Metaphor has been widely discussed within the discipline of Translation Studies, predominantly with respect to translatability and transfer methods. It has been argued that metaphors can become a translation problem, since transferring them from one language and culture to another one may be hampered by linguistic and cultural differences. A number of translation procedures for dealing with this problem have been suggested, e.g., substitution (metaphor into different metaphor), paraphrase (metaphor into sense), or deletion. Such procedures have been commented on both in normative models of translation (how to translate metaphors) and in descriptive models (how metaphors have been dealt with in actual translations). After a short overview of how metaphor has been dealt with in the discipline of Translation Studies.

There are some implications of a cognitive approach to metaphors for translation theory and practice. Illustrations from authentic source and target texts (English and Persian , political discourse) show how translators handled metaphorical expressions, and what effects this had for the text itself, for text reception by the addressees, and for subsequent discursive developments.

As indicated in Dagut’s article, there seems to be “two diametrically opposed views” on the translatability of metaphors (1976:25). On the one hand, there are those who believe that metaphors are untranslatable (Nida, Vinay and Darbelnet seem to be representatives for this view), and on the other hand, there are those who find translating metaphors no problem and believe firmly in the word-for-word method (Kloepfer and Reiss). However, there are also those who choose not to take a stand, as clearly demonstrated by the lack of theory in this field. Lomheim seems to take this approach. He mentions the problem in his book, but presents no opinion.

Peter Newmark definitely takes a stand, which seems to be somewhere in between the two extremes. He has designed ‘A Diagram of Metaphors and Their Translations’ which looks like this:


  • 1. Dead 1. Same Image
  • 2. Cliché 2. Different image
  • 3. Standard 3. Reduce to sense
  • 4. Original 4. Adapt images (extended metaphor)
  • 5. (Metonym) 5. Sense plus image (Mozart method)
  • 6. Simile (weakened metaphor)
  • 7. Deletion (for redundant metaphor)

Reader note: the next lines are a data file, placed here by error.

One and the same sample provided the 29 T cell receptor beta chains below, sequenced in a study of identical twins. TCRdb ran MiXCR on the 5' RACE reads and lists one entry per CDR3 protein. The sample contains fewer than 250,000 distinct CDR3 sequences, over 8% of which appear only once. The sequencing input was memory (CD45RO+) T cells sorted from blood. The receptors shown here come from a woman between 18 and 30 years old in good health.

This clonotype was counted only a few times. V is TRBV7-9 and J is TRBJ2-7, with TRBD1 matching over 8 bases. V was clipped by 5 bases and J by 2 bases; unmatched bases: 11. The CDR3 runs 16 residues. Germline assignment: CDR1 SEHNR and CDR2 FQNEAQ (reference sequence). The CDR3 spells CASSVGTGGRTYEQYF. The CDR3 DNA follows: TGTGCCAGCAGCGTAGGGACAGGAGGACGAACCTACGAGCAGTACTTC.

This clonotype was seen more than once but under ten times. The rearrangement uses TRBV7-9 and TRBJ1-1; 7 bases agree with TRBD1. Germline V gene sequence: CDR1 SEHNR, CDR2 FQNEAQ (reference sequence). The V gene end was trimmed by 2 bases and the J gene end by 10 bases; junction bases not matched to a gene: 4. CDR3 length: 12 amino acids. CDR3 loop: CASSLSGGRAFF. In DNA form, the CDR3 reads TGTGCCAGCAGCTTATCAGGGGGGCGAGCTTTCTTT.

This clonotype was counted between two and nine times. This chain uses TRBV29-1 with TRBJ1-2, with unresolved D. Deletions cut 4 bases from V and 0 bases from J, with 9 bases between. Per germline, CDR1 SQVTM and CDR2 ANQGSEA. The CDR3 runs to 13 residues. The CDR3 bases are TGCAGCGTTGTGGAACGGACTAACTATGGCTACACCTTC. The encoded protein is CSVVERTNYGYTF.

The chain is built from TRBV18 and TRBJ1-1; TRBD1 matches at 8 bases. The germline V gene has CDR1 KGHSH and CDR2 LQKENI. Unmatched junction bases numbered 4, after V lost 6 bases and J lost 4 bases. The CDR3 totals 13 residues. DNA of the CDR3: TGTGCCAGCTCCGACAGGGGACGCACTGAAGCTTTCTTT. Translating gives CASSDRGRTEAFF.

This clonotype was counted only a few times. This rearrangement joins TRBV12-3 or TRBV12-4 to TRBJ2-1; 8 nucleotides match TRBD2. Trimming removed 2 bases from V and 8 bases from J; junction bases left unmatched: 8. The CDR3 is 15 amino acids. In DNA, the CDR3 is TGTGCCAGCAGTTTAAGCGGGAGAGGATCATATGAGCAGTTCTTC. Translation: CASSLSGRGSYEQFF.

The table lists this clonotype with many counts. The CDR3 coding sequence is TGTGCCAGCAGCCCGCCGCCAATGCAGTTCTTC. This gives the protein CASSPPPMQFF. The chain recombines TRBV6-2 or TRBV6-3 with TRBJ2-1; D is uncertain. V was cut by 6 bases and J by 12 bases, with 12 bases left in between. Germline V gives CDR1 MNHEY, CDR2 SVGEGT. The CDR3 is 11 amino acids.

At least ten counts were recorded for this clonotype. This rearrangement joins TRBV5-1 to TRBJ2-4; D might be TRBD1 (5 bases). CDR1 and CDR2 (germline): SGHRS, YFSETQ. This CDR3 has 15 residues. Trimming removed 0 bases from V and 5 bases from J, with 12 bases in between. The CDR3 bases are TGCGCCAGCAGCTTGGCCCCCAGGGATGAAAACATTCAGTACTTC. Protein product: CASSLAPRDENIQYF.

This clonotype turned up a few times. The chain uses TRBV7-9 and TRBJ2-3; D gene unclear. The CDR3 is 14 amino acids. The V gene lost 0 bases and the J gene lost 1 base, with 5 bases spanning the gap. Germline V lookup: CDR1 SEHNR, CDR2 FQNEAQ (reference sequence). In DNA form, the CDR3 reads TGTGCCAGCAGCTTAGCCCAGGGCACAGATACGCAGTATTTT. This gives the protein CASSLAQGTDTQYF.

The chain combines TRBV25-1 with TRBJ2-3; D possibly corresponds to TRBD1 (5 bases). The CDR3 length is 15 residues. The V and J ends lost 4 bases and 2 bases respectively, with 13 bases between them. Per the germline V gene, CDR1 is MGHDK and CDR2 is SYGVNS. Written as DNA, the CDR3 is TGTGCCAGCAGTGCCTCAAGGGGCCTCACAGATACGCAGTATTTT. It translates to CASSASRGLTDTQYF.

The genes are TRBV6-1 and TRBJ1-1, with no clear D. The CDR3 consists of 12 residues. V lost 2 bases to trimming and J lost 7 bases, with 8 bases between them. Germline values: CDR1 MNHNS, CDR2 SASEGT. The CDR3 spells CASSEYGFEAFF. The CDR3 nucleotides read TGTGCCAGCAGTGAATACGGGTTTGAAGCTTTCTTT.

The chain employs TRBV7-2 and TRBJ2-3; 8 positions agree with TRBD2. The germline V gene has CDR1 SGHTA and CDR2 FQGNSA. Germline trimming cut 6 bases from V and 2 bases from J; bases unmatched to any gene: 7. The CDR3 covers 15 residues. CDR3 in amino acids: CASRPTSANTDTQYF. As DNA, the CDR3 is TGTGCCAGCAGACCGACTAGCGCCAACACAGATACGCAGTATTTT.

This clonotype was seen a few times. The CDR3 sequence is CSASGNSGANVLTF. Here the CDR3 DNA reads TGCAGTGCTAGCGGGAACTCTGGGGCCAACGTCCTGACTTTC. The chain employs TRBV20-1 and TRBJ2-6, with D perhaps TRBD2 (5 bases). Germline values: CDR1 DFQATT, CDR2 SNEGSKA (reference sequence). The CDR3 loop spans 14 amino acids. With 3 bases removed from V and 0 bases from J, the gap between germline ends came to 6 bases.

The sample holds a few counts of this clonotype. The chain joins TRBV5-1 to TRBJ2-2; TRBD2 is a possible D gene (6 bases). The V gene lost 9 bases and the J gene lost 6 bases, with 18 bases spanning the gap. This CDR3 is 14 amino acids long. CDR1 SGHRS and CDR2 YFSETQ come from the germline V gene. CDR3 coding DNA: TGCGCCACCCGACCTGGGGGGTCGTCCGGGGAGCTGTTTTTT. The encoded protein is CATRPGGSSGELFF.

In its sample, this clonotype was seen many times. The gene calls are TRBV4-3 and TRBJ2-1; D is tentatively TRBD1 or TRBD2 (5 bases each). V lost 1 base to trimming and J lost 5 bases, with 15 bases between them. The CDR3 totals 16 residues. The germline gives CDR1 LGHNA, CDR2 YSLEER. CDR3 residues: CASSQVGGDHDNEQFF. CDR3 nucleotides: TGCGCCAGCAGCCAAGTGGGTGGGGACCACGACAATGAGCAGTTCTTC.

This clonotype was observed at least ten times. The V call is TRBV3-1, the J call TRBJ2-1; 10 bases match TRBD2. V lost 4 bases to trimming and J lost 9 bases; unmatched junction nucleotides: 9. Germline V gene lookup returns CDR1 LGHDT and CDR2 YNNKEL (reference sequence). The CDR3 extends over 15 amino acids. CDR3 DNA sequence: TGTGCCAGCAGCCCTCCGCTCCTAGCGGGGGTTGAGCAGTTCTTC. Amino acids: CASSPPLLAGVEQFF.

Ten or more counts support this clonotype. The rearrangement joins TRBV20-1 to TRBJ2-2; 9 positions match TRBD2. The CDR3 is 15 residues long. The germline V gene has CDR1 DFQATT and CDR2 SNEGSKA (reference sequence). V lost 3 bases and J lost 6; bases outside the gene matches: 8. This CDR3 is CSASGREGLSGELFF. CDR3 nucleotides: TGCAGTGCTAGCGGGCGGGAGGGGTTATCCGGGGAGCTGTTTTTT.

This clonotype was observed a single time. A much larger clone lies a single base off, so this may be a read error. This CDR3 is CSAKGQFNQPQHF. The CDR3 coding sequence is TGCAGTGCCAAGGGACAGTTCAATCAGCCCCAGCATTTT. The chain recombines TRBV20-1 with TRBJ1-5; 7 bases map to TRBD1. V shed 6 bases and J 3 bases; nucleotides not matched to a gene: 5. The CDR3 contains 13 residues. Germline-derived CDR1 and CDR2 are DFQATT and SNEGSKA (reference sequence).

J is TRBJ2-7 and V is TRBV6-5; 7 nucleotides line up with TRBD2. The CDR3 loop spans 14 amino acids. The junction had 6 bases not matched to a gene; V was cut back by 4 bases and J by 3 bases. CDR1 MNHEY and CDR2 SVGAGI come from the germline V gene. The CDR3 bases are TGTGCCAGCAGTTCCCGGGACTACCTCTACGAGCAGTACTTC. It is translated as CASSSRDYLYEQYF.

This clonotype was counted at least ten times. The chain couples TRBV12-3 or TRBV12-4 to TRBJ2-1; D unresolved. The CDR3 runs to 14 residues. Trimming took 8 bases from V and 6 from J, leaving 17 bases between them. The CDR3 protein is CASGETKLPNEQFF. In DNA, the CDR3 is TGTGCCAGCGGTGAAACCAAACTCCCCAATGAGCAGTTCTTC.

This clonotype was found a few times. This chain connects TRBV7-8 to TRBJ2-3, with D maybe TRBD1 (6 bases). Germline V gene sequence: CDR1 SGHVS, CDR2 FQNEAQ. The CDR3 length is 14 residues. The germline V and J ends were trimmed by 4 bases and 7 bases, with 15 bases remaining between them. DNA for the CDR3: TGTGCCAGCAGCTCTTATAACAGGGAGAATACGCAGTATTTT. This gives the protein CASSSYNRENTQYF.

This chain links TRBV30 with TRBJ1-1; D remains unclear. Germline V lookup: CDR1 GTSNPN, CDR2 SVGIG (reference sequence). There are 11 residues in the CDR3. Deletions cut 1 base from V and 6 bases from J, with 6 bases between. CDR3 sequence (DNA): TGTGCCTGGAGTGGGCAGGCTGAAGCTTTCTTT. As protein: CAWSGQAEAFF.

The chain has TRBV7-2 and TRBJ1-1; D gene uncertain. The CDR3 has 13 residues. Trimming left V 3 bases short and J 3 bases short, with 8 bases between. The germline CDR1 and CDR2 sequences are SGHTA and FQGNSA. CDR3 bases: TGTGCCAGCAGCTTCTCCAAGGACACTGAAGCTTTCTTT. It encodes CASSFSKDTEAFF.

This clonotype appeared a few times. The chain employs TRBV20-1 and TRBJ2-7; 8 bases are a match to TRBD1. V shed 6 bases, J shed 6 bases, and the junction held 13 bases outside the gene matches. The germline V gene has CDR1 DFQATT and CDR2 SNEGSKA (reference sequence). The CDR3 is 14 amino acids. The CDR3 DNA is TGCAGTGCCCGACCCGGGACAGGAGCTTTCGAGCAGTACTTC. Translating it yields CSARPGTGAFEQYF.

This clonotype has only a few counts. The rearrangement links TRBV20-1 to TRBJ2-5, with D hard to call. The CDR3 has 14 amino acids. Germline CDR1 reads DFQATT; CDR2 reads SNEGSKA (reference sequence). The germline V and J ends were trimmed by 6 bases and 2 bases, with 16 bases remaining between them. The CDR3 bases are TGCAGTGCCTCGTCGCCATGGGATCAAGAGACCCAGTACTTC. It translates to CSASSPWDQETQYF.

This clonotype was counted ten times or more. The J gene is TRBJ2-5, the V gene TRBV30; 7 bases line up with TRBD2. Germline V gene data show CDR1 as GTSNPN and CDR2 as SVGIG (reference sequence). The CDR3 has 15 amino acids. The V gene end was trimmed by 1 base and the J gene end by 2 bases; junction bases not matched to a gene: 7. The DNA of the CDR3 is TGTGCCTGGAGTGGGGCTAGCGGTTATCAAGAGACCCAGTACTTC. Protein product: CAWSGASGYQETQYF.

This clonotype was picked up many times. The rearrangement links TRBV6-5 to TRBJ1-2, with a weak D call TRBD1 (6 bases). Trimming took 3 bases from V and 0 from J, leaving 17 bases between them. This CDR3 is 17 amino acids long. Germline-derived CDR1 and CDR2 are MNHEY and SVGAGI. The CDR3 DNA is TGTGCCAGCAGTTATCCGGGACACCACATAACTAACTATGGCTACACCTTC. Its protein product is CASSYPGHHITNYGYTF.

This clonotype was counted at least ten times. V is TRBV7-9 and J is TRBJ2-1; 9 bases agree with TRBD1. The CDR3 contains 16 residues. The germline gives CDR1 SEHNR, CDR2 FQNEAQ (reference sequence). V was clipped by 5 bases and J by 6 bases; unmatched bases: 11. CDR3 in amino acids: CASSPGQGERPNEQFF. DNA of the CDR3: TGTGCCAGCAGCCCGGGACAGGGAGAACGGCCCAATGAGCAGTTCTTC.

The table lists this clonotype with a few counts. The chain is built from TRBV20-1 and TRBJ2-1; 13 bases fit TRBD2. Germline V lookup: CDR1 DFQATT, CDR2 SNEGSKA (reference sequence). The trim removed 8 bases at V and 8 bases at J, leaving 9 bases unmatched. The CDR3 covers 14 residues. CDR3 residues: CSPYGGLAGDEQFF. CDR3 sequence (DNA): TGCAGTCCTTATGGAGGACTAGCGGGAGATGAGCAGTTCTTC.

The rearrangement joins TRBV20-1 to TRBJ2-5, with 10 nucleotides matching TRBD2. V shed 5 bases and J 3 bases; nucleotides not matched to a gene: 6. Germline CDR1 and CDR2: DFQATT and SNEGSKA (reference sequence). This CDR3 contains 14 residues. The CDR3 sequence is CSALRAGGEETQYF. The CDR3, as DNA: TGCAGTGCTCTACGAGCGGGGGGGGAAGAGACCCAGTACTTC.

According to Newmark, a dead metaphor is “where one is hardly conscious of the image” (1988: 106). He adds that this kind of metaphor frequently relays on the universal terms used to describe space and time such as field, line, top, bottom, foot, mouth, arm and so on.Cliché metaphors defined as metaphors “that have perhaps temporarily outlived their usefulness, that are used as a substitute for clear thought, often emotively, but without corresponding to the facts of the matter” (1988: 107). Newmark illustrates this type by the following example: “the country school will in effect become not a backwater but a breakthrough”. Stock or standard metaphor is “an established metaphor which in an informal context is an efficient and concise method of covering a physical and/or mental situation both referentially and pragmatically” (1985: 108), such as:

  • Keep the pot boiling.
  • A wooden face.
  • All that glitters is not gold.
  • I can read him like a book.
  • A sunny smile.

Recent metaphor is a metaphorical neologism often ‘anonymously’ coined, which has spread rapidly in the SL” (1988: 111), such as ‘pissed’ for ‘drunk’, ‘groovy’ for ‘good’, ‘spastic’ for ‘stupid’. Original metaphor: This kind of metaphor contains “the core of an important writer’s message, his personality, and his comment on life” (1988: 112). Newmark deems such metaphors to be a source of enrichment in the target language. Adapted metaphor: Newmark illustrates this type by the following examples: ‘the ball is a little in their court’, ‘sow division’; ‘get them in the door’. It is worth mentioning that no definition to this kind of metaphor has been suggested.

Metaphor translating is neglected in translation studies published in the 1990s (Bell, 1991; Baker, 1992; Hervey and Higgins, 1992; Lefevere, 1992; Neubert and Shreve, 1992; Gentzler, 1993; Hatim, 1997; Hatim and Mason, 1997). Snell-Hornby and (1988-1995) and Campbell (1998) are exceptions; There are “obstacles to reach some kind of theory of metaphor translation” (Alvarez, 1993: 479); There is no need for “a theory of the translation of metaphor” as “there can only be a theory of translation” Mason (1982: 149).

The uniqueness of metaphors appears to be the one thing translation theorists can agree upon, and it seems a bit conceited to maintain that translating a phenomenon held to be so exceptional represents no challenge at all, and can be done by a simple word-for-word rendition. Nevertheless, the view that metaphors are untranslatable also seems a bit too extremist, and my above-mentioned example (“and pigs/donkeys can fly”) appears to contradict this fact. I readily admit that the words “pig” and “donkey” have different connotations, but in this context, the meaning the metaphor conveys ought to be more or less the same.


Alvarez, A. (1993). On translating metaphor. Meta, 38: 3, 479-490.

Bell, R. T. (1991). Translation and translating: Theory and practice. London: Longman.

Campbell, S. (1998). Translation into the second language. Harlow, Essex: Longman.

Crofts, M. (1988). Translating metaphors. ARAL, 11: 1, 47-53.

Dagut, M. B. (1976). Can „metaphor‟ be translated? Babel, 32: 1, 21-33.

Dagut, M. B. (1987). More about the translatability of metaphor. Babel, 33: 2, 77-83.

Dobrzynska, T. (1995). Translating metaphor: Problems of meaning. Journal of Pragmatics 24, 595-604.